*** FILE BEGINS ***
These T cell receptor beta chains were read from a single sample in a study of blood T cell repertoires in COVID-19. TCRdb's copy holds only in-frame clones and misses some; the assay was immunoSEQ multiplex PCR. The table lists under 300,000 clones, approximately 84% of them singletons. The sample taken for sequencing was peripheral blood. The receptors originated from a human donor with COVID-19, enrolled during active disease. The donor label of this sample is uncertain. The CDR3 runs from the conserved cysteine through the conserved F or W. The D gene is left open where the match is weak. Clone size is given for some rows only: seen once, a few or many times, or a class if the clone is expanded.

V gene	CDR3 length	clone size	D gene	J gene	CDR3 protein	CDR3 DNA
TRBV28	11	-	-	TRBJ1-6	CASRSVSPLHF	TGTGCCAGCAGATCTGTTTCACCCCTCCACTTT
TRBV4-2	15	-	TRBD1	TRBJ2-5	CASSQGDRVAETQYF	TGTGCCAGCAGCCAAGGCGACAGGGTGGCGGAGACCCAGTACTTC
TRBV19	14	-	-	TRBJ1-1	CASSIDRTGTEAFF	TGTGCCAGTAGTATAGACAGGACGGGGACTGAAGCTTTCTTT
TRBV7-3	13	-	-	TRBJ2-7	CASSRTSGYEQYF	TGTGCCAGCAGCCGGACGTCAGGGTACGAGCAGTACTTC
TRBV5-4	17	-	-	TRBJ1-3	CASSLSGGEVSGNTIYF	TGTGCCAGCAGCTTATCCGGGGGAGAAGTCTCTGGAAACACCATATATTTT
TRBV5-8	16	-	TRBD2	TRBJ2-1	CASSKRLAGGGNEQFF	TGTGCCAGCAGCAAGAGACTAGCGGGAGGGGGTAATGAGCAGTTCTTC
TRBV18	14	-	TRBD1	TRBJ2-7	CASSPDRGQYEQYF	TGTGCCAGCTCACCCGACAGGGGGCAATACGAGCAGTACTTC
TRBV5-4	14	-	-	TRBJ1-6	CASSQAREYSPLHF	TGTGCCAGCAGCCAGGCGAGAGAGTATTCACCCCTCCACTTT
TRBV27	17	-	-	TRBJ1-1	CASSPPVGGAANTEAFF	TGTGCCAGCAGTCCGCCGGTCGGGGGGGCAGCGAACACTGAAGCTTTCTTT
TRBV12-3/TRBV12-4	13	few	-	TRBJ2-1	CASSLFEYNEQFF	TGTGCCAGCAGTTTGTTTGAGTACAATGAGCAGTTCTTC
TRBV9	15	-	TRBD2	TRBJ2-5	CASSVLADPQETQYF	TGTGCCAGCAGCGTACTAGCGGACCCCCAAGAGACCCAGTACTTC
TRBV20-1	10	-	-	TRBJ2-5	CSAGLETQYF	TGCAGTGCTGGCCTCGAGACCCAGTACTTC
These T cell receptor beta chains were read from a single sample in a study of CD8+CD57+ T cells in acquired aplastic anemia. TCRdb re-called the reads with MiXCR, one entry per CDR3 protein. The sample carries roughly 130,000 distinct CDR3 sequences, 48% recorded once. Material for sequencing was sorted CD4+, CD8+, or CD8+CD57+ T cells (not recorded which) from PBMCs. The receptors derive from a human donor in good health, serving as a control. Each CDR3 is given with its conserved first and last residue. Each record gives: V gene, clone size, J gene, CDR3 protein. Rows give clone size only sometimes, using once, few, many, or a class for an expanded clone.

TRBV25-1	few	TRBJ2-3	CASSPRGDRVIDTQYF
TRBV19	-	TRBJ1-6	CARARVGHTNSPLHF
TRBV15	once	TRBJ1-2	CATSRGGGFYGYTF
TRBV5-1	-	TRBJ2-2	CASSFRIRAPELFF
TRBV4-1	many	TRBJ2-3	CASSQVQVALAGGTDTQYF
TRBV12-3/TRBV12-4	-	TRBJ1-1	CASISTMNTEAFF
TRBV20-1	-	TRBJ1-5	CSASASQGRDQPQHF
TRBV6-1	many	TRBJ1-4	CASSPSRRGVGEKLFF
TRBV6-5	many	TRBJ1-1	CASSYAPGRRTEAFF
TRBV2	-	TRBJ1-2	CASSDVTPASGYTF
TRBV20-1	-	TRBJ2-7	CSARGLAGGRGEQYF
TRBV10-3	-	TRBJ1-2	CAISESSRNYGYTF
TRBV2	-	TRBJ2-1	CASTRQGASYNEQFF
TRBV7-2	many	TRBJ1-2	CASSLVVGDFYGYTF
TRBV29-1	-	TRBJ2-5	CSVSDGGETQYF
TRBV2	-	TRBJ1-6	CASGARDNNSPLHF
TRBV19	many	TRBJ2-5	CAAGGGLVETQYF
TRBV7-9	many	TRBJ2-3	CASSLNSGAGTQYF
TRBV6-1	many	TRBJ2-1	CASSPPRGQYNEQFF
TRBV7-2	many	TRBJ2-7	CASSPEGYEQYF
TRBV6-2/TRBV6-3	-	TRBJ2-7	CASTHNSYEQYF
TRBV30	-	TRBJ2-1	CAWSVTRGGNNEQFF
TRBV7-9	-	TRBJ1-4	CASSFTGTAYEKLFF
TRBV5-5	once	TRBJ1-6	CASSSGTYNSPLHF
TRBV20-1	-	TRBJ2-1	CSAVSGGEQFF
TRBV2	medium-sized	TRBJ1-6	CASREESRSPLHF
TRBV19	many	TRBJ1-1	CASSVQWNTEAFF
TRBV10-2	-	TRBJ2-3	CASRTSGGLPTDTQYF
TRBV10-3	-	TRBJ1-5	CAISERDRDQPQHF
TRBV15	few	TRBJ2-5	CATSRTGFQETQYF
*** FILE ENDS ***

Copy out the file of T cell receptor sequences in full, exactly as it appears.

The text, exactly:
These T cell receptor beta chains were read from a single sample in a study of blood T cell repertoires in COVID-19. TCRdb's copy holds only in-frame clones and misses some; the assay was immunoSEQ multiplex PCR. The table lists under 300,000 clones, approximately 84% of them singletons. The sample taken for sequencing was peripheral blood. The receptors originated from a human donor with COVID-19, enrolled during active disease. The donor label of this sample is uncertain. The CDR3 runs from the conserved cysteine through the conserved F or W. The D gene is left open where the match is weak. Clone size is given for some rows only: seen once, a few or many times, or a class if the clone is expanded.

V gene	CDR3 length	clone size	D gene	J gene	CDR3 protein	CDR3 DNA
TRBV28	11	-	-	TRBJ1-6	CASRSVSPLHF	TGTGCCAGCAGATCTGTTTCACCCCTCCACTTT
TRBV4-2	15	-	TRBD1	TRBJ2-5	CASSQGDRVAETQYF	TGTGCCAGCAGCCAAGGCGACAGGGTGGCGGAGACCCAGTACTTC
TRBV19	14	-	-	TRBJ1-1	CASSIDRTGTEAFF	TGTGCCAGTAGTATAGACAGGACGGGGACTGAAGCTTTCTTT
TRBV7-3	13	-	-	TRBJ2-7	CASSRTSGYEQYF	TGTGCCAGCAGCCGGACGTCAGGGTACGAGCAGTACTTC
TRBV5-4	17	-	-	TRBJ1-3	CASSLSGGEVSGNTIYF	TGTGCCAGCAGCTTATCCGGGGGAGAAGTCTCTGGAAACACCATATATTTT
TRBV5-8	16	-	TRBD2	TRBJ2-1	CASSKRLAGGGNEQFF	TGTGCCAGCAGCAAGAGACTAGCGGGAGGGGGTAATGAGCAGTTCTTC
TRBV18	14	-	TRBD1	TRBJ2-7	CASSPDRGQYEQYF	TGTGCCAGCTCACCCGACAGGGGGCAATACGAGCAGTACTTC
TRBV5-4	14	-	-	TRBJ1-6	CASSQAREYSPLHF	TGTGCCAGCAGCCAGGCGAGAGAGTATTCACCCCTCCACTTT
TRBV27	17	-	-	TRBJ1-1	CASSPPVGGAANTEAFF	TGTGCCAGCAGTCCGCCGGTCGGGGGGGCAGCGAACACTGAAGCTTTCTTT
TRBV12-3/TRBV12-4	13	few	-	TRBJ2-1	CASSLFEYNEQFF	TGTGCCAGCAGTTTGTTTGAGTACAATGAGCAGTTCTTC
TRBV9	15	-	TRBD2	TRBJ2-5	CASSVLADPQETQYF	TGTGCCAGCAGCGTACTAGCGGACCCCCAAGAGACCCAGTACTTC
TRBV20-1	10	-	-	TRBJ2-5	CSAGLETQYF	TGCAGTGCTGGCCTCGAGACCCAGTACTTC
These T cell receptor beta chains were read from a single sample in a study of CD8+CD57+ T cells in acquired aplastic anemia. TCRdb re-called the reads with MiXCR, one entry per CDR3 protein. The sample carries roughly 130,000 distinct CDR3 sequences, 48% recorded once. Material for sequencing was sorted CD4+, CD8+, or CD8+CD57+ T cells (not recorded which) from PBMCs. The receptors derive from a human donor in good health, serving as a control. Each CDR3 is given with its conserved first and last residue. Each record gives: V gene, clone size, J gene, CDR3 protein. Rows give clone size only sometimes, using once, few, many, or a class for an expanded clone.

TRBV25-1	few	TRBJ2-3	CASSPRGDRVIDTQYF
TRBV19	-	TRBJ1-6	CARARVGHTNSPLHF
TRBV15	once	TRBJ1-2	CATSRGGGFYGYTF
TRBV5-1	-	TRBJ2-2	CASSFRIRAPELFF
TRBV4-1	many	TRBJ2-3	CASSQVQVALAGGTDTQYF
TRBV12-3/TRBV12-4	-	TRBJ1-1	CASISTMNTEAFF
TRBV20-1	-	TRBJ1-5	CSASASQGRDQPQHF
TRBV6-1	many	TRBJ1-4	CASSPSRRGVGEKLFF
TRBV6-5	many	TRBJ1-1	CASSYAPGRRTEAFF
TRBV2	-	TRBJ1-2	CASSDVTPASGYTF
TRBV20-1	-	TRBJ2-7	CSARGLAGGRGEQYF
TRBV10-3	-	TRBJ1-2	CAISESSRNYGYTF
TRBV2	-	TRBJ2-1	CASTRQGASYNEQFF
TRBV7-2	many	TRBJ1-2	CASSLVVGDFYGYTF
TRBV29-1	-	TRBJ2-5	CSVSDGGETQYF
TRBV2	-	TRBJ1-6	CASGARDNNSPLHF
TRBV19	many	TRBJ2-5	CAAGGGLVETQYF
TRBV7-9	many	TRBJ2-3	CASSLNSGAGTQYF
TRBV6-1	many	TRBJ2-1	CASSPPRGQYNEQFF
TRBV7-2	many	TRBJ2-7	CASSPEGYEQYF
TRBV6-2/TRBV6-3	-	TRBJ2-7	CASTHNSYEQYF
TRBV30	-	TRBJ2-1	CAWSVTRGGNNEQFF
TRBV7-9	-	TRBJ1-4	CASSFTGTAYEKLFF
TRBV5-5	once	TRBJ1-6	CASSSGTYNSPLHF
TRBV20-1	-	TRBJ2-1	CSAVSGGEQFF
TRBV2	medium-sized	TRBJ1-6	CASREESRSPLHF
TRBV19	many	TRBJ1-1	CASSVQWNTEAFF
TRBV10-2	-	TRBJ2-3	CASRTSGGLPTDTQYF
TRBV10-3	-	TRBJ1-5	CAISERDRDQPQHF
TRBV15	few	TRBJ2-5	CATSRTGFQETQYF